Cuban Migrants Stuck At Nicaragua-Costa Rica Border: 3,000 In Legal Limbo En Route To U.S.

cuban migrants refugees
Cuban migrants walk in Panama after crossing the border from Colombia’s northern jungle, November 29, 2015. Reuters reports that some 100 to 150 Cubans are entering the country each day, on their way to join some 3,000 Cubans stranded in Costa Rica at the Nicaraguan border as they seek to reach the U.S. REUTERS/Carlos Jasso

Costa Rican President Luis Guillermo Solís is negotiating a “ land bridge,” and other potential remedies for the reported 3,000 Cuban migrants stuck in his country who are trying to reach the U.S. Countries with close ties to Cuba are clamping down on migration from the island nation. Ecuador tightened visa requirements for Cubans, while Nicaragua mobilized troops to secure its southern border. On the other side of that border and along the migrant’s routes, Costa Rica and other countries with close U.S. ties are trying to find a way to let the Cubans journey north.

“We’re looking into an [air evacuation], but since there’s not [existing] regional agreement each  [Central American] country decided to announce their measures at their own time,” Guillermo told 14 Y Medio, an anti-Communist news agency founded by Cuban dissident Yoani María Sánchez Cordero.

Cuban migrants who reach the U.S. are almost automatically eligible for residency and work permission under the American so-called  “wet foot, dry foot” policy. Many of the migrants started  in Ecuador, and had to bribe their way through Colombia and Panama to reach Costa Rica. While Reuters reports that many are angry at the Cuban government, few would likely be eligible for refugee status if “wet foot, dry foot” were revoked, a measure that Cuba is pressuring the U.S. to accept as part of the countries’ rekindled diplomatic ties.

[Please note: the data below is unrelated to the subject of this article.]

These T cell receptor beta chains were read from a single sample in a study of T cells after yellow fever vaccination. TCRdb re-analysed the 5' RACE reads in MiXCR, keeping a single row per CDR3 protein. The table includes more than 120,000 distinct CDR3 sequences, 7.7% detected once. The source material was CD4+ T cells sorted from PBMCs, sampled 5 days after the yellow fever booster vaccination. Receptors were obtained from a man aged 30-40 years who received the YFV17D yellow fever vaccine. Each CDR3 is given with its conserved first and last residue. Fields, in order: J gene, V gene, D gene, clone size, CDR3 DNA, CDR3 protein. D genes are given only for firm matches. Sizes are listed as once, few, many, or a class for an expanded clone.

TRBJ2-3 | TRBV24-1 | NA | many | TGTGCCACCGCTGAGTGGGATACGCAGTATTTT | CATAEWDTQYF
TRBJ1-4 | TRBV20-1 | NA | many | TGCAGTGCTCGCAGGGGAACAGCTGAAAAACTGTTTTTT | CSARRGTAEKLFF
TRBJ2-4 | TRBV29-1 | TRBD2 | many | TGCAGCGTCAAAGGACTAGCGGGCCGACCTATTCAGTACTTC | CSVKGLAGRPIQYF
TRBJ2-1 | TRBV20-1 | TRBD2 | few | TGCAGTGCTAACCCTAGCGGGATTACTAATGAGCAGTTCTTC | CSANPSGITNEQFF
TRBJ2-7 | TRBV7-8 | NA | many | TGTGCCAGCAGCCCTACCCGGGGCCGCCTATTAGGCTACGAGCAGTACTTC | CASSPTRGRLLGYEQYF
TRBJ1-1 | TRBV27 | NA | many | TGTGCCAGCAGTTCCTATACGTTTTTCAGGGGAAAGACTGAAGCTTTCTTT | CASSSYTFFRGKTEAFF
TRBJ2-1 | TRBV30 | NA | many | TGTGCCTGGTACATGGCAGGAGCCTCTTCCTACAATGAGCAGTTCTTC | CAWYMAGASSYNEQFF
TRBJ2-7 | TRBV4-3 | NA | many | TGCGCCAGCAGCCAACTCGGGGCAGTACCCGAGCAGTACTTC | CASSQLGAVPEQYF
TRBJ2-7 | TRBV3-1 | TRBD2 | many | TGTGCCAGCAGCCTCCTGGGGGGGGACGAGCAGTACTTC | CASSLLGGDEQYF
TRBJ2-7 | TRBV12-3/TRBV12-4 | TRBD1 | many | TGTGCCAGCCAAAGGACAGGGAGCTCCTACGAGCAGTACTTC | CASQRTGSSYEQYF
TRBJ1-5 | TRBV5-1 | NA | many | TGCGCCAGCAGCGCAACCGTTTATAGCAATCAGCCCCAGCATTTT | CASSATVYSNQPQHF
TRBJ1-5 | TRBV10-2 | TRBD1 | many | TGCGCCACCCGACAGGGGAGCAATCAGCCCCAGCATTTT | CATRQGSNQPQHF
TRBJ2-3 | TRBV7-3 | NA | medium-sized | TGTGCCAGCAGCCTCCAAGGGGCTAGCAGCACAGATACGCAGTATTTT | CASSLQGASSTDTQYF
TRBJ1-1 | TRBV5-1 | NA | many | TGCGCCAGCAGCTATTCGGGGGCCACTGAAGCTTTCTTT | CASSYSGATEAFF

For the thousands of migrants currently stuck in migratory purgatory at the Costa Rica- Nicaragua border, going back is not an option. As the AFP’s Marco Sibaja reports, many migrants have sold all of their possessions back in Cuba for a stab at making it in the U.S.

“We need to leave,” Cuban migrant Olga Pérez told the AFP, adding that she has family waiting for her in Miami. “If someone could give us a boat so we don’t have to pass through Nicaragua, we would pay something for that.”

Latin America leaders, meanwhile, are debating a proposed “humanitarian corridor” leading to the U.S. may lead to a flood of Cuban migrants scrambling to beat rumored ends to America’s open immigration policy. The diplomatic spat rolls on, pitting pro-American countries like Costa Rica against pro-Cuban countries like Nicaragua.

Migrants, meanwhile, continue to roll over the borders of Colombia and Panama towards an uncertain fate.

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